There is only one logical (or should I say, illogical) reason I can draw from this foolishness. The man wants his fifteen minutes of fame. Well, he’s certainly gotten it!
The media continues to refer to this man as Pastor Terry Jones. Fine. But the question that came to my mind when I first heard this story about a minister in Florida threatening to burn copies of the Muslim holy book, the Koran, Saturday, September 11, was, “What Christian church is he part of?” It didn’t take long to find out.
This whole story smacks of another minister by the name of Jones – Jim Jones – thirty-three years ago with the ghastly deaths of 914 church members from San Francisco’s, The Peoples Temple, who drank the cyanide-laced Kool-Aid. Who can ever forget the gruesome pictures of the bloated bodies of men, women and children in the Jonestown compound in Guyana? On the cover of the next issue of Time magazine following this unnecessary tragedy, the headline said it all: Cult of Death!
Here’s the point I wish to make in all of this. Whether it’s Jim Jones, Charles Manson, David Koresh, or Terry Jones, they have each exhibited the classic signs of being militantly “cultish.” It is a disservice to suggest that this man, Terry Jones, is godly, or that he in any way, shape, or form represents Christ and his church. I was reading the comments of one religion writer, David Gibson of Politics Daily (http://www.politicsdaily.com/), who suggested that Jones is typical of the conservative religious right. What? Gibson says, “Now these conservative Christians are front and center in politics and in some of the sharper clashes of the culture wars. A few congregations, like the Dove Center (Jones’s church) . . ., are considered fringe elements. But they follow in some of the same patterns as their mainstream brethren, only more so.” The pattern he offers is the belief in the doctrine of “End Times,” a core tenet of all biblical teaching - that Jesus is coming back one day at which time he will close the door on the history of man.
What are the earmarks of a cult? First, let’s define “cult.” According to the World English Dictionary, a cult is: “a quasi-religious organization using devious psychological techniques to gain and control adherents.” Another way of defining cult states that it is: “a religion or sect considered to be false, unorthodox, or extremist, with members often living outside of conventional society under the direction of a charismatic leader.”
The Dove World Outreach Center “demands obedience from church members and directives to cut off most contact with relatives.” This is a classic sign of a cult: Isolate the person from their family. Jones' daughter, Emma Jones, has accused her father of operating outside of the traditional church. “Emma Jones had broken with the church, calling it a ‘cult’ that ‘forced us with oppression to be obedient.’ They used mental violence. They'd say, 'If you're not obedient, God will punish you,' Emma Jones told The Gainesville Sun.”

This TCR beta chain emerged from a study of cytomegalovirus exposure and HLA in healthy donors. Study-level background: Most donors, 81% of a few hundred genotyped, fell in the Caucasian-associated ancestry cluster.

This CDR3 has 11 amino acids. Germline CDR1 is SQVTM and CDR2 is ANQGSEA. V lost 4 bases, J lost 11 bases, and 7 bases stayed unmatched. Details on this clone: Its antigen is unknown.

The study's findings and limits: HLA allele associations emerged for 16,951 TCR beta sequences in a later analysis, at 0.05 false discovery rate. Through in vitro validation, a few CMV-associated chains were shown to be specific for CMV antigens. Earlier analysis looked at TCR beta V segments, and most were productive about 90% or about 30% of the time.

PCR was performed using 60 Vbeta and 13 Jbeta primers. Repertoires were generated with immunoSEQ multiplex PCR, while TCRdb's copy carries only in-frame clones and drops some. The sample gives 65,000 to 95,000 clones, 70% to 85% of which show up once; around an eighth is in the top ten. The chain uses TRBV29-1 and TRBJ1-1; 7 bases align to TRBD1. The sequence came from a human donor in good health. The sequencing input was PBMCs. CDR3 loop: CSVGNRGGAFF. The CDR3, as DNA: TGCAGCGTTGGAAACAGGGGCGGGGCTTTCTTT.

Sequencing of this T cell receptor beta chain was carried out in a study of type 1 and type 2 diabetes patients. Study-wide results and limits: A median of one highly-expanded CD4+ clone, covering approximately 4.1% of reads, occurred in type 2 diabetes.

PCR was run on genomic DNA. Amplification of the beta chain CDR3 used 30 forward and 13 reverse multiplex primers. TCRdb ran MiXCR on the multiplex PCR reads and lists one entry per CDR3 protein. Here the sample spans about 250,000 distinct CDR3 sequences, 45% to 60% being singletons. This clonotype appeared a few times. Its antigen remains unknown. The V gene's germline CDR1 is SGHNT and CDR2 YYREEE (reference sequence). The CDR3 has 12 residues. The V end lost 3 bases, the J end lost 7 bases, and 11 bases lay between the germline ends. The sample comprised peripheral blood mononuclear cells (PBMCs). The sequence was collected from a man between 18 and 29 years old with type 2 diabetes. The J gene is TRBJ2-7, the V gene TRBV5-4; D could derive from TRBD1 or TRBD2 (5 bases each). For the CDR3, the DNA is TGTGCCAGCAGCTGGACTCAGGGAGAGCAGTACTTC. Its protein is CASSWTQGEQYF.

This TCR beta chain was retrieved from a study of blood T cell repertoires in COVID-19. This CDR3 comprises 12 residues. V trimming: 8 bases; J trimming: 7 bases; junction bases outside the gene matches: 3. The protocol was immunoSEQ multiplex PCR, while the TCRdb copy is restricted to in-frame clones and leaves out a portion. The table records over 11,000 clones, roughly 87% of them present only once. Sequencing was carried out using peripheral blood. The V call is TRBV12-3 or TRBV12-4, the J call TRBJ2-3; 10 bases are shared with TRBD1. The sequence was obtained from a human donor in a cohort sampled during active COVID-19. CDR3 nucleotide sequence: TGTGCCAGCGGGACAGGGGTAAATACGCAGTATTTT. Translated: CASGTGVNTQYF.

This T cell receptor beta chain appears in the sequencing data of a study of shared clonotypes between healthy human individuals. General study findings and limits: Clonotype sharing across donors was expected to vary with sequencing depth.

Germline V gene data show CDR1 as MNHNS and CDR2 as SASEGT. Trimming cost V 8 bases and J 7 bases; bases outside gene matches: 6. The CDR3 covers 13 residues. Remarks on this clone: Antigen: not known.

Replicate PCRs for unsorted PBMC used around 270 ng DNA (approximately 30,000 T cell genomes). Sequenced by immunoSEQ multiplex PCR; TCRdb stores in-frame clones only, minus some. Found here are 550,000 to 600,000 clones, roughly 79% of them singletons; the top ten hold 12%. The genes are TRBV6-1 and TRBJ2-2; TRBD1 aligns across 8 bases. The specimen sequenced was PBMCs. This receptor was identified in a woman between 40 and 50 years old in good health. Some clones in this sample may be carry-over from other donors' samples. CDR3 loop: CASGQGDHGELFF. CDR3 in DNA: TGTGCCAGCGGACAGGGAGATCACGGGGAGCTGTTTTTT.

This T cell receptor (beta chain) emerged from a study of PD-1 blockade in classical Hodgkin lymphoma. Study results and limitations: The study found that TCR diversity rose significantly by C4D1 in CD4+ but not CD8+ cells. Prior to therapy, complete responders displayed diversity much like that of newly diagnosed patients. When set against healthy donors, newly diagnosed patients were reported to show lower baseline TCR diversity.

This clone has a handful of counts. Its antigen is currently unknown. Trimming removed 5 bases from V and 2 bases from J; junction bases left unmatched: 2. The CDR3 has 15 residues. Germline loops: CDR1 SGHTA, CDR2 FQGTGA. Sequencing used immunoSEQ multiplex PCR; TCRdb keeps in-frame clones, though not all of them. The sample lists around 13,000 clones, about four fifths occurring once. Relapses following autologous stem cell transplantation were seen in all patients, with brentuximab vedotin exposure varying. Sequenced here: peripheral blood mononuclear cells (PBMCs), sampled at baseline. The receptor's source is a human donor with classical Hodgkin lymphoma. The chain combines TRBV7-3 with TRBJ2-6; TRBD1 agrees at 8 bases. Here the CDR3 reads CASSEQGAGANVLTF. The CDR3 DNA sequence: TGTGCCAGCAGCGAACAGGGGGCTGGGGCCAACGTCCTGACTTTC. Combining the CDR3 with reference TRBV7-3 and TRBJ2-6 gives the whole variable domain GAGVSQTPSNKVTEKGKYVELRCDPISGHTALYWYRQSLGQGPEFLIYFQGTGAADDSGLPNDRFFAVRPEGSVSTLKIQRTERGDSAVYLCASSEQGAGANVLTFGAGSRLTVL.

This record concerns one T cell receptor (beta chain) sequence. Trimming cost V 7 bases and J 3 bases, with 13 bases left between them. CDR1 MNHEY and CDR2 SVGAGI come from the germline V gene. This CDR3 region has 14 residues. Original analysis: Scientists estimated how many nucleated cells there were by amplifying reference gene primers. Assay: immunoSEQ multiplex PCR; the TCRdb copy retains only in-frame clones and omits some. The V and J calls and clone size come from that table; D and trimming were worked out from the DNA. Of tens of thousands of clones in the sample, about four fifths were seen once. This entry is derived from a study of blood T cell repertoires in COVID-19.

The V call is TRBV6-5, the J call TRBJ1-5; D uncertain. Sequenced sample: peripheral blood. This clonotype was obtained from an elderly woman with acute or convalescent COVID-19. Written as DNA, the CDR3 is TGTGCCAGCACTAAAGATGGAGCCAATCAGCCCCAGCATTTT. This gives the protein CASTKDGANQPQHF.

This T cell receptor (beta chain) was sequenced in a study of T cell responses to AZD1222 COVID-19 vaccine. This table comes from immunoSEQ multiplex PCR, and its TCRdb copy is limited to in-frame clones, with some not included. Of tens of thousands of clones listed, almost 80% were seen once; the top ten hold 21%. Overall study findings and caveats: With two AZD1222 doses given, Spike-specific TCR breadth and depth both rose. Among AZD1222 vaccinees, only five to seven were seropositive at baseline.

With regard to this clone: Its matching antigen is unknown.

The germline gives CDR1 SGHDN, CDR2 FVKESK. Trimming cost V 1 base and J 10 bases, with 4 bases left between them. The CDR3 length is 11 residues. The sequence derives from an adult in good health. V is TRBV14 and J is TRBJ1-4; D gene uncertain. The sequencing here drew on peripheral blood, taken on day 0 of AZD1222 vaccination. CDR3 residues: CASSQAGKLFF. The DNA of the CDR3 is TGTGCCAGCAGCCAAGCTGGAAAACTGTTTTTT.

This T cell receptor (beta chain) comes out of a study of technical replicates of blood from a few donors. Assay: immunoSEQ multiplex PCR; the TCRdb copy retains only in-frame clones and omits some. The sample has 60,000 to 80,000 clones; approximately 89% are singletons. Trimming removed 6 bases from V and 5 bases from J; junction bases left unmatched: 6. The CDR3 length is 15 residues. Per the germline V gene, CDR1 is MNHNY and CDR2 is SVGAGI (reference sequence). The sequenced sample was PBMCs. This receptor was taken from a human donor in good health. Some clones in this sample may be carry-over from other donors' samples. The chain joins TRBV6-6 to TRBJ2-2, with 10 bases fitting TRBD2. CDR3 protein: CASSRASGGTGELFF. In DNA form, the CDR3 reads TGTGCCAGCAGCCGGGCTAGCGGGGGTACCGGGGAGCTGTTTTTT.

What are the signs of a cult? Here are six taken from one web site on the topic. There are more according to some authorities, but these six sum up the problem well enough. 1) Every cult has a single powerful human leader. 2) The cult leader’s word, or the teachings of the cult, becomes absolute truth, overshadowing the Word of God. 3) Each cult uses force to coerce its members into submission. 4) Each cult leader will teach a Jesus that is not found in the Scriptures. 5) A cult will teach a gospel of “good works” in place of the Gospel of Jesus Christ. And, 6) Cults often urge their converts to leave their families.
Some basic instruction from the Bible would resolve this issue if Jones was simply willing to accept the teachings of the real Jesus. “Love one another. As I have loved you, so you must love one another. By this all men will know that you are my disciples, if you love one another.” And then Jesus gives this instruction regarding treatment of enemies. “Love your enemies and pray for those who persecute you . . .” Jesus never once called for violence against other religions, its people, their beliefs or practices, or even for the destruction of their religious icons and idols.
To hate comes easily. To love requires a commitment – a commitment to the One who loved us first! Only then can we love as Jesus loves.
More on this next week.